All through her babyhood
I made her sickness mine,
breathing in her hot breath,
the thermometer's red vein.
One long night, I saved her,
climbed with her
into the shock of the cold bath.
On her year-old face, stillness
reigned, more terrifying
than when she screamed. By three
she'd found her own dark way
down the hallway to the toilet.
Divorce, daycare, the train
of sitters. What was that name
she yelled in her sleep; where was I
driving, running; where, on what road?
I sent her to bed, I let her cry.
I said no. I let her climb
to the topmost slide in the park
of rides. All children under six must be
accompanied, the plain sign read.
Afraid of heights, I watched her,
step by step, unwavering, until she turned
and laid the white sheepskin down,
while the wind pulled her braids out straight
and rattled the old tin slide. In the high air,
precise, she gave a push
and plummeted down.
Anger, bitterness, grief:
a door slammed closed
in her old pink room. Every spirit
has its map. Watching her sleep,
I sit for hours, propped against her wall,
searching for clues in a new I Spy.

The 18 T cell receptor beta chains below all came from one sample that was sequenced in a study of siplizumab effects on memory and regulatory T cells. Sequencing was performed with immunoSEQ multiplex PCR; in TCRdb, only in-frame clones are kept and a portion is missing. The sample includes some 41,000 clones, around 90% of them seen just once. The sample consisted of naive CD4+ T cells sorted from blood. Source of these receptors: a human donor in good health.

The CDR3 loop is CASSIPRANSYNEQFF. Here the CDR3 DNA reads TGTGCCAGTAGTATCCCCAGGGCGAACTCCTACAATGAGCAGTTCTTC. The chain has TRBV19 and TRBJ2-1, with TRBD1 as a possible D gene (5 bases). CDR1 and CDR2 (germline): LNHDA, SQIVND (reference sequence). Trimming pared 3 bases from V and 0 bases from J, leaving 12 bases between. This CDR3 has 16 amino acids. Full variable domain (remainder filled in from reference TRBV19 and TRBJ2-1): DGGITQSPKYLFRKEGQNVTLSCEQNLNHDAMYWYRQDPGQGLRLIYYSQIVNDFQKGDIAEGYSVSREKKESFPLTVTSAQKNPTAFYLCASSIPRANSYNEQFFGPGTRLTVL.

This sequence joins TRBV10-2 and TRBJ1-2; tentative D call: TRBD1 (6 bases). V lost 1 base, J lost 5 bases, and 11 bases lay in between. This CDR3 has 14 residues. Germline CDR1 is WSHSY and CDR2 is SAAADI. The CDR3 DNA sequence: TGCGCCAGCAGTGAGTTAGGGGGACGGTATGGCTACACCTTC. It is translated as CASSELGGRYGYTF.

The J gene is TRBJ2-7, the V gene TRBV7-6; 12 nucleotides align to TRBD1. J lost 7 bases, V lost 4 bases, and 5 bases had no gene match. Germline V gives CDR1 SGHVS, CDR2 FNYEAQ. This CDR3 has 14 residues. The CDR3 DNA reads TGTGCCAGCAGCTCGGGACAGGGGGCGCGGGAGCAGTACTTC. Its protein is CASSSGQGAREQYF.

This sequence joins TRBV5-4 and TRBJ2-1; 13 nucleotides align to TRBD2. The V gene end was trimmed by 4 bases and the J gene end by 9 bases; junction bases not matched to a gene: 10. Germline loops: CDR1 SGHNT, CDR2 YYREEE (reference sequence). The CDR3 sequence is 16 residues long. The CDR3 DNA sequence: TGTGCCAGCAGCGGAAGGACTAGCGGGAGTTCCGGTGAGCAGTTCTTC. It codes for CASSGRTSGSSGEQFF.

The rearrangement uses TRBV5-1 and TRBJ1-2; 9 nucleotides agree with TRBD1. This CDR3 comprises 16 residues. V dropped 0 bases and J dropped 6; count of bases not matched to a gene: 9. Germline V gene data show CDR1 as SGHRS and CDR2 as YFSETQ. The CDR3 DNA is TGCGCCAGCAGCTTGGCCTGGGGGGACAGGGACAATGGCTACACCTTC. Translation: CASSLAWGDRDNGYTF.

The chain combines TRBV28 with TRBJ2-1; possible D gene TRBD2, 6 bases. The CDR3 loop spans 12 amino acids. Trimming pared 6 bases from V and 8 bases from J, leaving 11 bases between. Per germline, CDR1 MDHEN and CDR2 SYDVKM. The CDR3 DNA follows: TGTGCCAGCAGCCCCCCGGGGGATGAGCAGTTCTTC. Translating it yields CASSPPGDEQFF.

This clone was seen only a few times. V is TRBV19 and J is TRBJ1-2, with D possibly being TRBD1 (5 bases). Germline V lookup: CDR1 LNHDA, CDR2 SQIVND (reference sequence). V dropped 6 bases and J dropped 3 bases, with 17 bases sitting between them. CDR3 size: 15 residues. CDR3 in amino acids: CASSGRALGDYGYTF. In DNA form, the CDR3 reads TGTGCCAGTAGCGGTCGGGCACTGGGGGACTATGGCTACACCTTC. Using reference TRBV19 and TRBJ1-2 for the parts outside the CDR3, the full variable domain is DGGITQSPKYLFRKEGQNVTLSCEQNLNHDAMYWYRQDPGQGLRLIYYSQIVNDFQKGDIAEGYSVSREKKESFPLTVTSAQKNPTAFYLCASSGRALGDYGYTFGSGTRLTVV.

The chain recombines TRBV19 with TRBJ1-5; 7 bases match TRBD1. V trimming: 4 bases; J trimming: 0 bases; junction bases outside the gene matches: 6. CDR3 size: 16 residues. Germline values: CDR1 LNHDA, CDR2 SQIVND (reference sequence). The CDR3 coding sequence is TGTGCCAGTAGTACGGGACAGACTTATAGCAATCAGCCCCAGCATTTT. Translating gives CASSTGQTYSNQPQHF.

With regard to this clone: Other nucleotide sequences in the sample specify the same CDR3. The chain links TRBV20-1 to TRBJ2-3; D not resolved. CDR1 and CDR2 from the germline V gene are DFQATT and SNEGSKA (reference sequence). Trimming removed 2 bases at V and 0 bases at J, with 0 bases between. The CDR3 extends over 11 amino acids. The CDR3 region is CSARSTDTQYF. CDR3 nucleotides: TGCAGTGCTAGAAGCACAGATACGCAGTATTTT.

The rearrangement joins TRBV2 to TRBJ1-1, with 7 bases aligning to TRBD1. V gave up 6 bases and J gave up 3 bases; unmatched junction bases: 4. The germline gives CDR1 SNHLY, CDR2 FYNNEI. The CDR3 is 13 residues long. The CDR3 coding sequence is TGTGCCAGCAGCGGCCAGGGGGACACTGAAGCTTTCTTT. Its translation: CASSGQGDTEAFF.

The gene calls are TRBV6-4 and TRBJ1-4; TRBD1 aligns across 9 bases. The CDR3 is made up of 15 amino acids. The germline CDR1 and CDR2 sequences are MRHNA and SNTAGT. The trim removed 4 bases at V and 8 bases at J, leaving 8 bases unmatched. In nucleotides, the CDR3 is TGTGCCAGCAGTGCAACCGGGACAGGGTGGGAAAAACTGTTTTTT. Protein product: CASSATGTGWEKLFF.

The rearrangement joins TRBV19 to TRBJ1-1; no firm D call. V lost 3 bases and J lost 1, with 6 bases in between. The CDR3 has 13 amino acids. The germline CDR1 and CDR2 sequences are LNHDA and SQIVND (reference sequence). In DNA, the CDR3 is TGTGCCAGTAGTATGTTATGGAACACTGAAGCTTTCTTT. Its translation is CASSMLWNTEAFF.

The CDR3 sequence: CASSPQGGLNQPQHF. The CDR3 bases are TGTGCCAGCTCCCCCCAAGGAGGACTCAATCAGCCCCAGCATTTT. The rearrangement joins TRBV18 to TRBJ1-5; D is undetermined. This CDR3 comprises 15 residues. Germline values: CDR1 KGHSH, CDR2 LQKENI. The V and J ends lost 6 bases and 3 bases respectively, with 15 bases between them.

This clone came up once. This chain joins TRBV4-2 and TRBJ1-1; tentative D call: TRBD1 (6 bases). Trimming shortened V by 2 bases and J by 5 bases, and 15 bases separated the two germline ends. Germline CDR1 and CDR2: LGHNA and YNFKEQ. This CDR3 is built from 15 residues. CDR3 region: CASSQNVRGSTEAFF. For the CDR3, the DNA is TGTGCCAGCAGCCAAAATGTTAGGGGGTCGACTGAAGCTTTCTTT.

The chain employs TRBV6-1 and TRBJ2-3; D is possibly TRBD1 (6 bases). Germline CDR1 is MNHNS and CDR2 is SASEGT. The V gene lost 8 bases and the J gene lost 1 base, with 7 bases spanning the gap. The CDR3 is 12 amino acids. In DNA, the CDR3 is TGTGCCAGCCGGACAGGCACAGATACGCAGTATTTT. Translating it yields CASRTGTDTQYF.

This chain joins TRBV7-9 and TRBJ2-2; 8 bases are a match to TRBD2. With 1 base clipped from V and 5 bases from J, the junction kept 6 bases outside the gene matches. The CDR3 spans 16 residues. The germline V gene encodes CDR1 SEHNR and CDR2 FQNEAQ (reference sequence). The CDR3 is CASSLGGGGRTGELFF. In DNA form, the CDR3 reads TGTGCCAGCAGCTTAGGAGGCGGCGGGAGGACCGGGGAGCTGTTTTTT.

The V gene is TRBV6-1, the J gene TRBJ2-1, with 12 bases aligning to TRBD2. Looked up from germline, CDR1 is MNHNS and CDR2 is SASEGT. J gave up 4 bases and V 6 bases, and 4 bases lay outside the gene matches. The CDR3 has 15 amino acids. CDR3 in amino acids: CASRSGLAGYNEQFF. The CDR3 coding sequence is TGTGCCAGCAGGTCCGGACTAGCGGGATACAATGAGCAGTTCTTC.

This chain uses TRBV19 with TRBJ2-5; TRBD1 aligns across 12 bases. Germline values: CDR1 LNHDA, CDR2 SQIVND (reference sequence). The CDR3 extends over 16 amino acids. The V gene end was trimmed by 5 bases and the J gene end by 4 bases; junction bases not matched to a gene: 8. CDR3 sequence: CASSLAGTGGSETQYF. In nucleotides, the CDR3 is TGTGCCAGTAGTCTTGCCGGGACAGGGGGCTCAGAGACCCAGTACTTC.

As if the danger lay in objects.
But whatever she has hidden
is in her head: I can't find the way
to lead this craziness home.
Slice my arm with a paperclip?
Dig roads to veins in the elbow's bend?
Who could follow
through that wilderness.
The last time we found
a small clearing, we sat with her,
doctor and concerned family
in our circling chairs--where, terrified,
we watched her take her wrist apart
with nothing but one finger's nail.
From "What to Tip the Boatman?"
(Sheep Meadow Press)
Date of Birth:
Hanover, New Hampshire
Poetry, The Southern Review, The Georgia Review, TriQuarterly, The Yale Review, American Poetry Review, The New Yorker, Ploughshares, etc, and many anthologies and textbooks
National Endowment for the Arts grant, the Peter Lavin Award from the Academy of Am. Poets, a fellowship from the Fine Arts Work Center in Provincetown, Mass., and the Robert Frost Award
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